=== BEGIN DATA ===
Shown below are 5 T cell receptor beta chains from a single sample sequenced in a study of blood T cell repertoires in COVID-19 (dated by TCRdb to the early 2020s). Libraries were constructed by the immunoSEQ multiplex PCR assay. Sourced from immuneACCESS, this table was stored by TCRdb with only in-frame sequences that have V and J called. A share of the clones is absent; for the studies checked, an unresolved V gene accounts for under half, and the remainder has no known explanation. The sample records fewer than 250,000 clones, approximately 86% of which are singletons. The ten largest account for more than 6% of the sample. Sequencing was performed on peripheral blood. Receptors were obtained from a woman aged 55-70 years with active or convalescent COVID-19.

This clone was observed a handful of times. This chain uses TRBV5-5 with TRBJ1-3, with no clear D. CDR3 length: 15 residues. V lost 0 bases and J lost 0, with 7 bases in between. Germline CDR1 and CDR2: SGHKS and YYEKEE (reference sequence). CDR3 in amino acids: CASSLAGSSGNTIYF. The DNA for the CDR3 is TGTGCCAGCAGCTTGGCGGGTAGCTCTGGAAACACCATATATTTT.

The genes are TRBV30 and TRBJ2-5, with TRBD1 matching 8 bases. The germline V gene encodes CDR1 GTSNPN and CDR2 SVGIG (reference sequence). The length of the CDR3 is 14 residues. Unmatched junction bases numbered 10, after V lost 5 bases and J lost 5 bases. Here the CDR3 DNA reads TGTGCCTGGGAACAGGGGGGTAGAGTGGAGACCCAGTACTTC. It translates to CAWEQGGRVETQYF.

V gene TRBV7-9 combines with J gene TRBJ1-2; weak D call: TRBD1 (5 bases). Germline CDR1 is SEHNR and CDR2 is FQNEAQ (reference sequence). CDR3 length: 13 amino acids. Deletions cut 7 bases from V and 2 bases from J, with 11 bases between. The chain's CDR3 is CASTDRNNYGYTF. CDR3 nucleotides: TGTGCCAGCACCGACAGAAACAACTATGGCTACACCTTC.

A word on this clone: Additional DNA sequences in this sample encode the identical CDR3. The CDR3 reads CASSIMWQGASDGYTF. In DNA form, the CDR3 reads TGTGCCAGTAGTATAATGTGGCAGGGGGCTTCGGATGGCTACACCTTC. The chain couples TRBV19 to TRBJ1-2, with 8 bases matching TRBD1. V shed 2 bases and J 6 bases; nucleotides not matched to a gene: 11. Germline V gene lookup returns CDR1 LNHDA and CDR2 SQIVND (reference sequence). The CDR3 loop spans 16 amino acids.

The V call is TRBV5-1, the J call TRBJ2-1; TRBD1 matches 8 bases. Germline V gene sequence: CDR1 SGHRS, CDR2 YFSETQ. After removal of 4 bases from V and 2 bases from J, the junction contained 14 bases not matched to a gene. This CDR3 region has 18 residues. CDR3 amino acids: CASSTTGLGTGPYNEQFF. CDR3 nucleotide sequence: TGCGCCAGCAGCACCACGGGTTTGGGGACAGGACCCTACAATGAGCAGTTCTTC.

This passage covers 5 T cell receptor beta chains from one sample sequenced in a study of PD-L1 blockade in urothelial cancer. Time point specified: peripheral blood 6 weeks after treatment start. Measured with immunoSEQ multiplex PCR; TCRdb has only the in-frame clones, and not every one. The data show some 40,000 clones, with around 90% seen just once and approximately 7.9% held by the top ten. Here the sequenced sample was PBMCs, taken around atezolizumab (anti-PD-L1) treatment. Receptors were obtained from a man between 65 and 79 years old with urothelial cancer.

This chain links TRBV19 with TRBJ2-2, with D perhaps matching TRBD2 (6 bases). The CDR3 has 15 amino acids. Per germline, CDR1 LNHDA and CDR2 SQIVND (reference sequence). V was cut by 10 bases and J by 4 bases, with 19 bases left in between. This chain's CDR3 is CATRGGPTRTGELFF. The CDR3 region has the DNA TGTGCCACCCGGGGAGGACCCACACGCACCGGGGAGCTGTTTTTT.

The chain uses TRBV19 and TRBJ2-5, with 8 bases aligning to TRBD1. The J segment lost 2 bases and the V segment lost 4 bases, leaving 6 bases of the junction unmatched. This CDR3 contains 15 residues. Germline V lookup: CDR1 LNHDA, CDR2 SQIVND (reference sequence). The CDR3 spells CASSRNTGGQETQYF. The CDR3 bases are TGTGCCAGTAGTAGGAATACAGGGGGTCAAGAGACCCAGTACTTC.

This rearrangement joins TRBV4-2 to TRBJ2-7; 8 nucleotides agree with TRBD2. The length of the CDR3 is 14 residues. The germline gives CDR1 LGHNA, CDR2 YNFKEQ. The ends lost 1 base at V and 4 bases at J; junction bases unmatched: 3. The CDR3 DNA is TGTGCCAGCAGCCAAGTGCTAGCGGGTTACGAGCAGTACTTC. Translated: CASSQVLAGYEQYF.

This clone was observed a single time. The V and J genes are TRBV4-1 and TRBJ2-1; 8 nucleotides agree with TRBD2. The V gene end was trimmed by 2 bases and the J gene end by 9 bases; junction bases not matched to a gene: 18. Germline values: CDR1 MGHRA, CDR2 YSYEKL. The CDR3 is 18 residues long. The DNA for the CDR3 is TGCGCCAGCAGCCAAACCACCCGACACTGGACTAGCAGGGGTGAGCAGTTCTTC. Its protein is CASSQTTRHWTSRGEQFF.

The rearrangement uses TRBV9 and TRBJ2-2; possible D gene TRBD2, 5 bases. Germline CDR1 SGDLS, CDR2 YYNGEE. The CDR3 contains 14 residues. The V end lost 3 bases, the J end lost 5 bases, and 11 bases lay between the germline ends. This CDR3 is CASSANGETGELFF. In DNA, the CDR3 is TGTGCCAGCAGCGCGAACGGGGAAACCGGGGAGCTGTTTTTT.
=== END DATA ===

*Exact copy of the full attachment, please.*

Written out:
Shown below are 5 T cell receptor beta chains from a single sample sequenced in a study of blood T cell repertoires in COVID-19 (dated by TCRdb to the early 2020s). Libraries were constructed by the immunoSEQ multiplex PCR assay. Sourced from immuneACCESS, this table was stored by TCRdb with only in-frame sequences that have V and J called. A share of the clones is absent; for the studies checked, an unresolved V gene accounts for under half, and the remainder has no known explanation. The sample records fewer than 250,000 clones, approximately 86% of which are singletons. The ten largest account for more than 6% of the sample. Sequencing was performed on peripheral blood. Receptors were obtained from a woman aged 55-70 years with active or convalescent COVID-19.

This clone was observed a handful of times. This chain uses TRBV5-5 with TRBJ1-3, with no clear D. CDR3 length: 15 residues. V lost 0 bases and J lost 0, with 7 bases in between. Germline CDR1 and CDR2: SGHKS and YYEKEE (reference sequence). CDR3 in amino acids: CASSLAGSSGNTIYF. The DNA for the CDR3 is TGTGCCAGCAGCTTGGCGGGTAGCTCTGGAAACACCATATATTTT.

The genes are TRBV30 and TRBJ2-5, with TRBD1 matching 8 bases. The germline V gene encodes CDR1 GTSNPN and CDR2 SVGIG (reference sequence). The length of the CDR3 is 14 residues. Unmatched junction bases numbered 10, after V lost 5 bases and J lost 5 bases. Here the CDR3 DNA reads TGTGCCTGGGAACAGGGGGGTAGAGTGGAGACCCAGTACTTC. It translates to CAWEQGGRVETQYF.

V gene TRBV7-9 combines with J gene TRBJ1-2; weak D call: TRBD1 (5 bases). Germline CDR1 is SEHNR and CDR2 is FQNEAQ (reference sequence). CDR3 length: 13 amino acids. Deletions cut 7 bases from V and 2 bases from J, with 11 bases between. The chain's CDR3 is CASTDRNNYGYTF. CDR3 nucleotides: TGTGCCAGCACCGACAGAAACAACTATGGCTACACCTTC.

A word on this clone: Additional DNA sequences in this sample encode the identical CDR3. The CDR3 reads CASSIMWQGASDGYTF. In DNA form, the CDR3 reads TGTGCCAGTAGTATAATGTGGCAGGGGGCTTCGGATGGCTACACCTTC. The chain couples TRBV19 to TRBJ1-2, with 8 bases matching TRBD1. V shed 2 bases and J 6 bases; nucleotides not matched to a gene: 11. Germline V gene lookup returns CDR1 LNHDA and CDR2 SQIVND (reference sequence). The CDR3 loop spans 16 amino acids.

The V call is TRBV5-1, the J call TRBJ2-1; TRBD1 matches 8 bases. Germline V gene sequence: CDR1 SGHRS, CDR2 YFSETQ. After removal of 4 bases from V and 2 bases from J, the junction contained 14 bases not matched to a gene. This CDR3 region has 18 residues. CDR3 amino acids: CASSTTGLGTGPYNEQFF. CDR3 nucleotide sequence: TGCGCCAGCAGCACCACGGGTTTGGGGACAGGACCCTACAATGAGCAGTTCTTC.

This passage covers 5 T cell receptor beta chains from one sample sequenced in a study of PD-L1 blockade in urothelial cancer. Time point specified: peripheral blood 6 weeks after treatment start. Measured with immunoSEQ multiplex PCR; TCRdb has only the in-frame clones, and not every one. The data show some 40,000 clones, with around 90% seen just once and approximately 7.9% held by the top ten. Here the sequenced sample was PBMCs, taken around atezolizumab (anti-PD-L1) treatment. Receptors were obtained from a man between 65 and 79 years old with urothelial cancer.

This chain links TRBV19 with TRBJ2-2, with D perhaps matching TRBD2 (6 bases). The CDR3 has 15 amino acids. Per germline, CDR1 LNHDA and CDR2 SQIVND (reference sequence). V was cut by 10 bases and J by 4 bases, with 19 bases left in between. This chain's CDR3 is CATRGGPTRTGELFF. The CDR3 region has the DNA TGTGCCACCCGGGGAGGACCCACACGCACCGGGGAGCTGTTTTTT.

The chain uses TRBV19 and TRBJ2-5, with 8 bases aligning to TRBD1. The J segment lost 2 bases and the V segment lost 4 bases, leaving 6 bases of the junction unmatched. This CDR3 contains 15 residues. Germline V lookup: CDR1 LNHDA, CDR2 SQIVND (reference sequence). The CDR3 spells CASSRNTGGQETQYF. The CDR3 bases are TGTGCCAGTAGTAGGAATACAGGGGGTCAAGAGACCCAGTACTTC.

This rearrangement joins TRBV4-2 to TRBJ2-7; 8 nucleotides agree with TRBD2. The length of the CDR3 is 14 residues. The germline gives CDR1 LGHNA, CDR2 YNFKEQ. The ends lost 1 base at V and 4 bases at J; junction bases unmatched: 3. The CDR3 DNA is TGTGCCAGCAGCCAAGTGCTAGCGGGTTACGAGCAGTACTTC. Translated: CASSQVLAGYEQYF.

This clone was observed a single time. The V and J genes are TRBV4-1 and TRBJ2-1; 8 nucleotides agree with TRBD2. The V gene end was trimmed by 2 bases and the J gene end by 9 bases; junction bases not matched to a gene: 18. Germline values: CDR1 MGHRA, CDR2 YSYEKL. The CDR3 is 18 residues long. The DNA for the CDR3 is TGCGCCAGCAGCCAAACCACCCGACACTGGACTAGCAGGGGTGAGCAGTTCTTC. Its protein is CASSQTTRHWTSRGEQFF.

The rearrangement uses TRBV9 and TRBJ2-2; possible D gene TRBD2, 5 bases. Germline CDR1 SGDLS, CDR2 YYNGEE. The CDR3 contains 14 residues. The V end lost 3 bases, the J end lost 5 bases, and 11 bases lay between the germline ends. This CDR3 is CASSANGETGELFF. In DNA, the CDR3 is TGTGCCAGCAGCGCGAACGGGGAAACCGGGGAGCTGTTTTTT.